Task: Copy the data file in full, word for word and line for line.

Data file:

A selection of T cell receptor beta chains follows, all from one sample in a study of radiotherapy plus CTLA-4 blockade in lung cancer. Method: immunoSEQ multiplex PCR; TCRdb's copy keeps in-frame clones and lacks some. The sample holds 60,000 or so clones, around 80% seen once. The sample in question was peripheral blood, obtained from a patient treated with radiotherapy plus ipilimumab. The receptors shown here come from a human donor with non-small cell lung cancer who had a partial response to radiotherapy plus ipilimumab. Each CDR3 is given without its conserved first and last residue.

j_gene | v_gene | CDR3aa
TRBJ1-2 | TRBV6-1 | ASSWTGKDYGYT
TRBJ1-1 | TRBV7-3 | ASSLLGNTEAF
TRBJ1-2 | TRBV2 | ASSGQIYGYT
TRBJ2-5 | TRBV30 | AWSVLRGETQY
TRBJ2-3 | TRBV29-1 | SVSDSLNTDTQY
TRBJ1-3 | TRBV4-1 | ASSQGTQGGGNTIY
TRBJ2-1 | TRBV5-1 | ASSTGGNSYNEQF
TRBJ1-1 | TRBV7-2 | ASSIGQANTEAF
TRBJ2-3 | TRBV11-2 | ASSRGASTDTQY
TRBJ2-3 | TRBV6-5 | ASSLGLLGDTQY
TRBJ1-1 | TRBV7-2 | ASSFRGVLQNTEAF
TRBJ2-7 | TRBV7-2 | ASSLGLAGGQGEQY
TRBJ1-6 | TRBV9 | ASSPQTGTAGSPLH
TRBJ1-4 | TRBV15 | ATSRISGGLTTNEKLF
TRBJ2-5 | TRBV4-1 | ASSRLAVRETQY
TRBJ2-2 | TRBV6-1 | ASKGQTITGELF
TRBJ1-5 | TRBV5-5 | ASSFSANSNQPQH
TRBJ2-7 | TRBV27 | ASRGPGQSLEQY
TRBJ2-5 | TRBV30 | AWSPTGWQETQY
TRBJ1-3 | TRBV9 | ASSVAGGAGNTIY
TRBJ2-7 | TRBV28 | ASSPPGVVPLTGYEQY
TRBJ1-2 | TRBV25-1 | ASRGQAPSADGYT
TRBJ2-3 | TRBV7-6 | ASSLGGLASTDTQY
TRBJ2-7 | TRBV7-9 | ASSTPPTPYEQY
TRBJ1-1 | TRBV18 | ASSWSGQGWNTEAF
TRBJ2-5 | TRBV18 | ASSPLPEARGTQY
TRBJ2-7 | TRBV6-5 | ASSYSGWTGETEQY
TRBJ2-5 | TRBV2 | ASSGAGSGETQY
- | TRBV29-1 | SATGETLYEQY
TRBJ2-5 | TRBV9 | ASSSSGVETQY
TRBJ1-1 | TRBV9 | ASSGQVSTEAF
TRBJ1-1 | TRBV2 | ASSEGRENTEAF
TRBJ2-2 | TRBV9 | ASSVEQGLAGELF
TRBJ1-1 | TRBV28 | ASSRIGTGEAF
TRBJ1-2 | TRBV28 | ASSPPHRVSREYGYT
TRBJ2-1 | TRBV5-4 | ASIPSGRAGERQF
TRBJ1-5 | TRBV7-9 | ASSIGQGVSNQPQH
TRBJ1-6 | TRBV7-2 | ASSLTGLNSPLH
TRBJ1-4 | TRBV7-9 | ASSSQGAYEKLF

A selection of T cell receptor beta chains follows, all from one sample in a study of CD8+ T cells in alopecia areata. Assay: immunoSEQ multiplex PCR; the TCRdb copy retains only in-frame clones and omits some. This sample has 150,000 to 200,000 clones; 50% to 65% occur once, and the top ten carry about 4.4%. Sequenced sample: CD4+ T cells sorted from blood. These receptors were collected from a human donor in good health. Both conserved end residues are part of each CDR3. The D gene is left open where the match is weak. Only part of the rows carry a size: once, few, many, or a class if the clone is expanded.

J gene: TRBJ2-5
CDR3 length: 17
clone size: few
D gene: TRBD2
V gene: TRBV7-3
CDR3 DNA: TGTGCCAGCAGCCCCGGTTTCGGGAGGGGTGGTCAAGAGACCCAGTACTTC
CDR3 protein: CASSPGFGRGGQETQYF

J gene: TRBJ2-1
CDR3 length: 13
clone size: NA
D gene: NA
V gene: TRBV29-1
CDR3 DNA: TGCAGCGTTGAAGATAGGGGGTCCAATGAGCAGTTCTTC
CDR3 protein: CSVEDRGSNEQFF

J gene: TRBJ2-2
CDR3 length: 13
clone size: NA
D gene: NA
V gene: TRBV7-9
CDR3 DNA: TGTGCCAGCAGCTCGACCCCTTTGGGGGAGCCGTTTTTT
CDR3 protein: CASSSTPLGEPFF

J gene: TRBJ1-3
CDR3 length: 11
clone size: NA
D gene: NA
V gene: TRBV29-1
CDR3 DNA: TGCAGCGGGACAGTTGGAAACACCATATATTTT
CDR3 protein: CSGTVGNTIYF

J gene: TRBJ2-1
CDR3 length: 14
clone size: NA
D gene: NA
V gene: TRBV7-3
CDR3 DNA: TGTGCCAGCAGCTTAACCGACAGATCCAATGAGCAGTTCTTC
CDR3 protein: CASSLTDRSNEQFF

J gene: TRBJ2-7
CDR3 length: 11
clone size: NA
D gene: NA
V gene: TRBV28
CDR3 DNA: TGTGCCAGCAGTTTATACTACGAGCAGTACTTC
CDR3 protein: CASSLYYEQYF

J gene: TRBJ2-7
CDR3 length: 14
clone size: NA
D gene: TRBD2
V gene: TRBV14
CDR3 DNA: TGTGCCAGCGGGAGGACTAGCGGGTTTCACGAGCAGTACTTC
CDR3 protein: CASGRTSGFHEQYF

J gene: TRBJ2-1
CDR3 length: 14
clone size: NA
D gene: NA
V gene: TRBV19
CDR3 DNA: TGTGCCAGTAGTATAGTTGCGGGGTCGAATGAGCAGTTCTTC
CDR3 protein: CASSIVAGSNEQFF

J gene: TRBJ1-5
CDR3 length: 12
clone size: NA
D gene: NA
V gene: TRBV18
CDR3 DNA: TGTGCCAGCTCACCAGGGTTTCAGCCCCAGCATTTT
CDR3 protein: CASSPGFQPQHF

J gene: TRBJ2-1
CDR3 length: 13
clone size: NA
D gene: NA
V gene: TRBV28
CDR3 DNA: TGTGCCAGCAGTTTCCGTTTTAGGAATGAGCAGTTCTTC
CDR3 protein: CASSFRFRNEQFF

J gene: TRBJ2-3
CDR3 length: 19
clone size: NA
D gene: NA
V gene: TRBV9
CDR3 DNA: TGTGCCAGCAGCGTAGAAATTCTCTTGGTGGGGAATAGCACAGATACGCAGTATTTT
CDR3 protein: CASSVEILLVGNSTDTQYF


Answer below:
A selection of T cell receptor beta chains follows, all from one sample in a study of radiotherapy plus CTLA-4 blockade in lung cancer. Method: immunoSEQ multiplex PCR; TCRdb's copy keeps in-frame clones and lacks some. The sample holds 60,000 or so clones, around 80% seen once. The sample in question was peripheral blood, obtained from a patient treated with radiotherapy plus ipilimumab. The receptors shown here come from a human donor with non-small cell lung cancer who had a partial response to radiotherapy plus ipilimumab. Each CDR3 is given without its conserved first and last residue.

j_gene | v_gene | CDR3aa
TRBJ1-2 | TRBV6-1 | ASSWTGKDYGYT
TRBJ1-1 | TRBV7-3 | ASSLLGNTEAF
TRBJ1-2 | TRBV2 | ASSGQIYGYT
TRBJ2-5 | TRBV30 | AWSVLRGETQY
TRBJ2-3 | TRBV29-1 | SVSDSLNTDTQY
TRBJ1-3 | TRBV4-1 | ASSQGTQGGGNTIY
TRBJ2-1 | TRBV5-1 | ASSTGGNSYNEQF
TRBJ1-1 | TRBV7-2 | ASSIGQANTEAF
TRBJ2-3 | TRBV11-2 | ASSRGASTDTQY
TRBJ2-3 | TRBV6-5 | ASSLGLLGDTQY
TRBJ1-1 | TRBV7-2 | ASSFRGVLQNTEAF
TRBJ2-7 | TRBV7-2 | ASSLGLAGGQGEQY
TRBJ1-6 | TRBV9 | ASSPQTGTAGSPLH
TRBJ1-4 | TRBV15 | ATSRISGGLTTNEKLF
TRBJ2-5 | TRBV4-1 | ASSRLAVRETQY
TRBJ2-2 | TRBV6-1 | ASKGQTITGELF
TRBJ1-5 | TRBV5-5 | ASSFSANSNQPQH
TRBJ2-7 | TRBV27 | ASRGPGQSLEQY
TRBJ2-5 | TRBV30 | AWSPTGWQETQY
TRBJ1-3 | TRBV9 | ASSVAGGAGNTIY
TRBJ2-7 | TRBV28 | ASSPPGVVPLTGYEQY
TRBJ1-2 | TRBV25-1 | ASRGQAPSADGYT
TRBJ2-3 | TRBV7-6 | ASSLGGLASTDTQY
TRBJ2-7 | TRBV7-9 | ASSTPPTPYEQY
TRBJ1-1 | TRBV18 | ASSWSGQGWNTEAF
TRBJ2-5 | TRBV18 | ASSPLPEARGTQY
TRBJ2-7 | TRBV6-5 | ASSYSGWTGETEQY
TRBJ2-5 | TRBV2 | ASSGAGSGETQY
- | TRBV29-1 | SATGETLYEQY
TRBJ2-5 | TRBV9 | ASSSSGVETQY
TRBJ1-1 | TRBV9 | ASSGQVSTEAF
TRBJ1-1 | TRBV2 | ASSEGRENTEAF
TRBJ2-2 | TRBV9 | ASSVEQGLAGELF
TRBJ1-1 | TRBV28 | ASSRIGTGEAF
TRBJ1-2 | TRBV28 | ASSPPHRVSREYGYT
TRBJ2-1 | TRBV5-4 | ASIPSGRAGERQF
TRBJ1-5 | TRBV7-9 | ASSIGQGVSNQPQH
TRBJ1-6 | TRBV7-2 | ASSLTGLNSPLH
TRBJ1-4 | TRBV7-9 | ASSSQGAYEKLF

A selection of T cell receptor beta chains follows, all from one sample in a study of CD8+ T cells in alopecia areata. Assay: immunoSEQ multiplex PCR; the TCRdb copy retains only in-frame clones and omits some. This sample has 150,000 to 200,000 clones; 50% to 65% occur once, and the top ten carry about 4.4%. Sequenced sample: CD4+ T cells sorted from blood. These receptors were collected from a human donor in good health. Both conserved end residues are part of each CDR3. The D gene is left open where the match is weak. Only part of the rows carry a size: once, few, many, or a class if the clone is expanded.

J gene: TRBJ2-5
CDR3 length: 17
clone size: few
D gene: TRBD2
V gene: TRBV7-3
CDR3 DNA: TGTGCCAGCAGCCCCGGTTTCGGGAGGGGTGGTCAAGAGACCCAGTACTTC
CDR3 protein: CASSPGFGRGGQETQYF

J gene: TRBJ2-1
CDR3 length: 13
clone size: NA
D gene: NA
V gene: TRBV29-1
CDR3 DNA: TGCAGCGTTGAAGATAGGGGGTCCAATGAGCAGTTCTTC
CDR3 protein: CSVEDRGSNEQFF

J gene: TRBJ2-2
CDR3 length: 13
clone size: NA
D gene: NA
V gene: TRBV7-9
CDR3 DNA: TGTGCCAGCAGCTCGACCCCTTTGGGGGAGCCGTTTTTT
CDR3 protein: CASSSTPLGEPFF

J gene: TRBJ1-3
CDR3 length: 11
clone size: NA
D gene: NA
V gene: TRBV29-1
CDR3 DNA: TGCAGCGGGACAGTTGGAAACACCATATATTTT
CDR3 protein: CSGTVGNTIYF

J gene: TRBJ2-1
CDR3 length: 14
clone size: NA
D gene: NA
V gene: TRBV7-3
CDR3 DNA: TGTGCCAGCAGCTTAACCGACAGATCCAATGAGCAGTTCTTC
CDR3 protein: CASSLTDRSNEQFF

J gene: TRBJ2-7
CDR3 length: 11
clone size: NA
D gene: NA
V gene: TRBV28
CDR3 DNA: TGTGCCAGCAGTTTATACTACGAGCAGTACTTC
CDR3 protein: CASSLYYEQYF

J gene: TRBJ2-7
CDR3 length: 14
clone size: NA
D gene: TRBD2
V gene: TRBV14
CDR3 DNA: TGTGCCAGCGGGAGGACTAGCGGGTTTCACGAGCAGTACTTC
CDR3 protein: CASGRTSGFHEQYF

J gene: TRBJ2-1
CDR3 length: 14
clone size: NA
D gene: NA
V gene: TRBV19
CDR3 DNA: TGTGCCAGTAGTATAGTTGCGGGGTCGAATGAGCAGTTCTTC
CDR3 protein: CASSIVAGSNEQFF

J gene: TRBJ1-5
CDR3 length: 12
clone size: NA
D gene: NA
V gene: TRBV18
CDR3 DNA: TGTGCCAGCTCACCAGGGTTTCAGCCCCAGCATTTT
CDR3 protein: CASSPGFQPQHF

J gene: TRBJ2-1
CDR3 length: 13
clone size: NA
D gene: NA
V gene: TRBV28
CDR3 DNA: TGTGCCAGCAGTTTCCGTTTTAGGAATGAGCAGTTCTTC
CDR3 protein: CASSFRFRNEQFF

J gene: TRBJ2-3
CDR3 length: 19
clone size: NA
D gene: NA
V gene: TRBV9
CDR3 DNA: TGTGCCAGCAGCGTAGAAATTCTCTTGGTGGGGAATAGCACAGATACGCAGTATTTT
CDR3 protein: CASSVEILLVGNSTDTQYF